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Swallowing the Ego November 5, 2012

Posted by Living Abundance in Uncategorized.
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A few weeks ago I borrowed a car and set out from the farm to visit a nearby aunt and uncle. Before I left, I was asked if I knew where I was going, to which I replied, yep, I did. I had complete confidence in my ability to navigate to my relatives’ farm. I used to drive there on my own when I still lived on our farm, and I had just recently driven there a few months before with someone else showing me the way. Surely I would remember and the directions would be fresh in my mind.

I was also confident in my ability to navigate using landmarks and my surroundings. Lately I have noticed that I have a pretty good sense of knowing where to go without being able to verbalize that sense, and this has almost always gotten me to my destination.

Once I got to the road to which I needed to turn off, the road seemed to be completely different from how I imagined it would appear. I kept driving and driving, farther and farther down this unfamiliar territory, waiting for the feeling that this is the place to turn. That feeling never came. I took one turn, got lost, and turned around. I doubled back and took a second turn that wasn’t the right road either, but kept driving in a circle. All of the yards looked like they might be the place from a distance, but once I got closer I realized they weren’t. Eventually, I ended up back where I started.

I thought the best thing to do would just to stop, pull over, and relax in order to think of the best choice. I noticed that once the doubts over my own ability and my own memories set in, it threw everything off. I was lost in confusion and worry and couldn’t think straight. Instead I was too worried that I wouldn’t make the right decision.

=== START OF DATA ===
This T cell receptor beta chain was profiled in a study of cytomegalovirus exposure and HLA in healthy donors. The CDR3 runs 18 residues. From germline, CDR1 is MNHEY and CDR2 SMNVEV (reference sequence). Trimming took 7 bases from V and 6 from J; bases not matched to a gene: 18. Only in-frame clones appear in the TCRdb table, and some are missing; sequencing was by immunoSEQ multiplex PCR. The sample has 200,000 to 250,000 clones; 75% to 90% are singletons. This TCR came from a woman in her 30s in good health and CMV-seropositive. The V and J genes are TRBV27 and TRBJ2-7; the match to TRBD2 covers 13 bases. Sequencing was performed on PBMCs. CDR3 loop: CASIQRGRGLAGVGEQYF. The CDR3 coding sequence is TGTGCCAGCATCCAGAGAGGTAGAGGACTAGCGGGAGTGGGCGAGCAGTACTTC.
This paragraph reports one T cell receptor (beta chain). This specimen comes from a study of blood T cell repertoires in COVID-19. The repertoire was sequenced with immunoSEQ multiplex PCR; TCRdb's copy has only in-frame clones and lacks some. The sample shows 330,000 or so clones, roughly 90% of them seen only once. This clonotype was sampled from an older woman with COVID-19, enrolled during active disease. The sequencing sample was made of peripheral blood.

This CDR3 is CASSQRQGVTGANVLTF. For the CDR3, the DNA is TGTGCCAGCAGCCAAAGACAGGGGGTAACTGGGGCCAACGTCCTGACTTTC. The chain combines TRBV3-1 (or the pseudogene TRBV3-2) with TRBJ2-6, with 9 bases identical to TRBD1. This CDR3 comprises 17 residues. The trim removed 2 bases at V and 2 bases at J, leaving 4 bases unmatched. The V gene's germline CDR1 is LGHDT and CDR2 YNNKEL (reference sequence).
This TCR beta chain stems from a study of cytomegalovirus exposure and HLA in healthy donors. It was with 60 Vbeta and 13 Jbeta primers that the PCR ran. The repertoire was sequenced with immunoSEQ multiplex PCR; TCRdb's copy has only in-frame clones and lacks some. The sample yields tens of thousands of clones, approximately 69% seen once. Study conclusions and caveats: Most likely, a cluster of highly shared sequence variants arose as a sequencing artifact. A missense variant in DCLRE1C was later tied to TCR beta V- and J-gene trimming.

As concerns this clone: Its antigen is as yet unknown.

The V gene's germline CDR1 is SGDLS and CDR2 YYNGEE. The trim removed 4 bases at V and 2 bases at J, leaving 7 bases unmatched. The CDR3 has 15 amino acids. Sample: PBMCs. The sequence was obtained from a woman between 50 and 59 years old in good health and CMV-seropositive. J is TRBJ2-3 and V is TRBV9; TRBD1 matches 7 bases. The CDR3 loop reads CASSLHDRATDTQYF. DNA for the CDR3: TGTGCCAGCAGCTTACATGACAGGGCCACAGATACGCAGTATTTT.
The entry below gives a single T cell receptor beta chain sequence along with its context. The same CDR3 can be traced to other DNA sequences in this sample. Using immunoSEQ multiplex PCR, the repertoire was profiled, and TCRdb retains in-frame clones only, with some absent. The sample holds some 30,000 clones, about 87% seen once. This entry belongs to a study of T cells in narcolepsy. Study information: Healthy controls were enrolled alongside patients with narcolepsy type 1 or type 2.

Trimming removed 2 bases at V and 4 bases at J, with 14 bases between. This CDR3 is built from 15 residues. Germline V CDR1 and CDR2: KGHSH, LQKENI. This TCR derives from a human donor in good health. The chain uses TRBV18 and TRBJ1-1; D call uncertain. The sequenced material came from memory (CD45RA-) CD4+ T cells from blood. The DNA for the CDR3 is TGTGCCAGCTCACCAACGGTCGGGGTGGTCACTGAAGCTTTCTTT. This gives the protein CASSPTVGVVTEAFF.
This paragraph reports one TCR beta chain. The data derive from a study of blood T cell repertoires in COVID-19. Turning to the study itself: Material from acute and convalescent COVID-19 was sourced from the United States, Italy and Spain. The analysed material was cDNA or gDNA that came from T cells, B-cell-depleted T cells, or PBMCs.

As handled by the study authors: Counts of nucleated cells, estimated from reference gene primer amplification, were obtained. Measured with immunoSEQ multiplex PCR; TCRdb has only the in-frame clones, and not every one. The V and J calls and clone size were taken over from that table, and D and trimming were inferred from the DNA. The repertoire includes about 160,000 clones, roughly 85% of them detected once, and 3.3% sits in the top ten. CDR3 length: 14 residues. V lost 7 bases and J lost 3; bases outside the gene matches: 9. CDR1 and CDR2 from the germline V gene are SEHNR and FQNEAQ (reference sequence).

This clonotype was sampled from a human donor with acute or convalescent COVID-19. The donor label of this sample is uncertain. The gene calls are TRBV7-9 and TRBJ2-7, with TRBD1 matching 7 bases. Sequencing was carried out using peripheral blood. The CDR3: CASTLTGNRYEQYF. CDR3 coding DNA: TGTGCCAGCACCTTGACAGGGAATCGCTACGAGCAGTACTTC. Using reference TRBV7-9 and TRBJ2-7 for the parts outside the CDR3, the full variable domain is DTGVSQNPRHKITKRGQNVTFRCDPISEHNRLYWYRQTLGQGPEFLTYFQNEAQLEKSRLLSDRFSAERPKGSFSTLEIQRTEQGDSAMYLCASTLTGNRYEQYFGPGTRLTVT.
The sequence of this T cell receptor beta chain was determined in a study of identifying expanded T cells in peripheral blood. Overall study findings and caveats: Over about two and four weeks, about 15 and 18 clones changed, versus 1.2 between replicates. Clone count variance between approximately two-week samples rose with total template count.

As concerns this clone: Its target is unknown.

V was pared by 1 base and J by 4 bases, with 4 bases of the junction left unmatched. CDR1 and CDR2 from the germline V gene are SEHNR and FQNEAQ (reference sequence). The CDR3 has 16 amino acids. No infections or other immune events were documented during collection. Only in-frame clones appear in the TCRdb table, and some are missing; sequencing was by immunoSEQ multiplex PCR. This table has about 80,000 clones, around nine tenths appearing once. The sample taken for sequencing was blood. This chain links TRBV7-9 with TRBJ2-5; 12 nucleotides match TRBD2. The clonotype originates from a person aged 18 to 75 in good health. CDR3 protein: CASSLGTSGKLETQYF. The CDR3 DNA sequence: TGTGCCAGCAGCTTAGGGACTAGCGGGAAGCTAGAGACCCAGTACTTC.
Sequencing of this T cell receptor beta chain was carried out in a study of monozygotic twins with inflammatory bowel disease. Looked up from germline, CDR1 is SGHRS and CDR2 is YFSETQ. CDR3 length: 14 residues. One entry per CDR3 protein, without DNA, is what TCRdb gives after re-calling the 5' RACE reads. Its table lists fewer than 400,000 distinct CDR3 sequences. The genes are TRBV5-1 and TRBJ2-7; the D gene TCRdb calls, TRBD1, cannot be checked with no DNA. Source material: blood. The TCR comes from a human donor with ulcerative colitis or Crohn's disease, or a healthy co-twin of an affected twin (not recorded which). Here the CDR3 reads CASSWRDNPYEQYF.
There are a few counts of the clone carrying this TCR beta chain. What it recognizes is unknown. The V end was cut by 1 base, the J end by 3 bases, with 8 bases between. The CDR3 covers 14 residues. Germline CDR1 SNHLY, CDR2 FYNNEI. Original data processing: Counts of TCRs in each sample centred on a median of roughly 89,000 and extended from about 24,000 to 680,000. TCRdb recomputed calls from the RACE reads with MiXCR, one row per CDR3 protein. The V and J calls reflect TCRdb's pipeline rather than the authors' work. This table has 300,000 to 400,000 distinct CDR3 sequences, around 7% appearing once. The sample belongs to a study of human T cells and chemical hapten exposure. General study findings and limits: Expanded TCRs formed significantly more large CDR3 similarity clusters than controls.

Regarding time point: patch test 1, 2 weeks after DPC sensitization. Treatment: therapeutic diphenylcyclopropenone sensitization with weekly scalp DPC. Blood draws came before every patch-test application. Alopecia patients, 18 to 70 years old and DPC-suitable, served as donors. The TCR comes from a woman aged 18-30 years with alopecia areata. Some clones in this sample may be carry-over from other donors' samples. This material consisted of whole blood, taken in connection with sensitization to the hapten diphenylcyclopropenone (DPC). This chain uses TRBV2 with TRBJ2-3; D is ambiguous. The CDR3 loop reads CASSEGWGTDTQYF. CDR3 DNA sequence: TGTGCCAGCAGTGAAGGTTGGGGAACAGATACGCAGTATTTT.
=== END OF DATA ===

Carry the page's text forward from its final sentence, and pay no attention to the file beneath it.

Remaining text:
Now would be a helpful time to just phone someone to get directions, right? Wrong, not for this lady. I couldn’t use my phone because I didn’t get one with good enough service out here, in part from a desire to not be bothered by such annoying technology. I was seeing how making decisions based on my own opinion can end up not being so helpful in situations involving other people.

The whole situation was starting to really make me question my sense of how I was, my ideas of how I saw myself. It seems that so much of how I perceived myself was turning out to be completely wrong in this situation. I wasn’t responsible, kind, successful, someone who puts others needs above their own, with superior navigation and problem-solving skills.

I was driving faster along the back roads, starting to feel quite impatient, angry, and tense, and could feel my face stuck in a frown. Finally I had to admit defeat, I had failed. It actually felt like I had to swallow my ego, I had to let go of the barriers I was putting up in myself and push down my self-serving image. I was pushing down an energy inside of myself that kept rising up and insisting, “No! There’s got to be some way…maybe if I just try ____ it will all work out.” No, sorry, but that’s not going to happen. I had to admit to myself that the current reality I was in that moment did not entirely fit with how I wanted to see myself, my ideal image of myself.

A part of me felt that I wouldn’t be okay if I admitted failure and defeat. It seemed such a scenario was a bad situation to avoid at all costs, no matter what effort it took. But once I was able to hold back the fears, I realized it would work out, everything be just fine. I certainly felt genuinely bad for a few days, until I saw my aunt and uncle in person a few days later and explained what happened in more detail. I was able to joke about it and laugh at myself for being so over-confident in my own abilities.

In the end, I am grateful for the whole experience in showing me just how difficult it can be to overcome the power of the ego, and how stubborn I can be at times in my unwillingness to face my fears. It is always nice to have another reminder of how circumstances usually work out just fine as long as I can accept the present moment.



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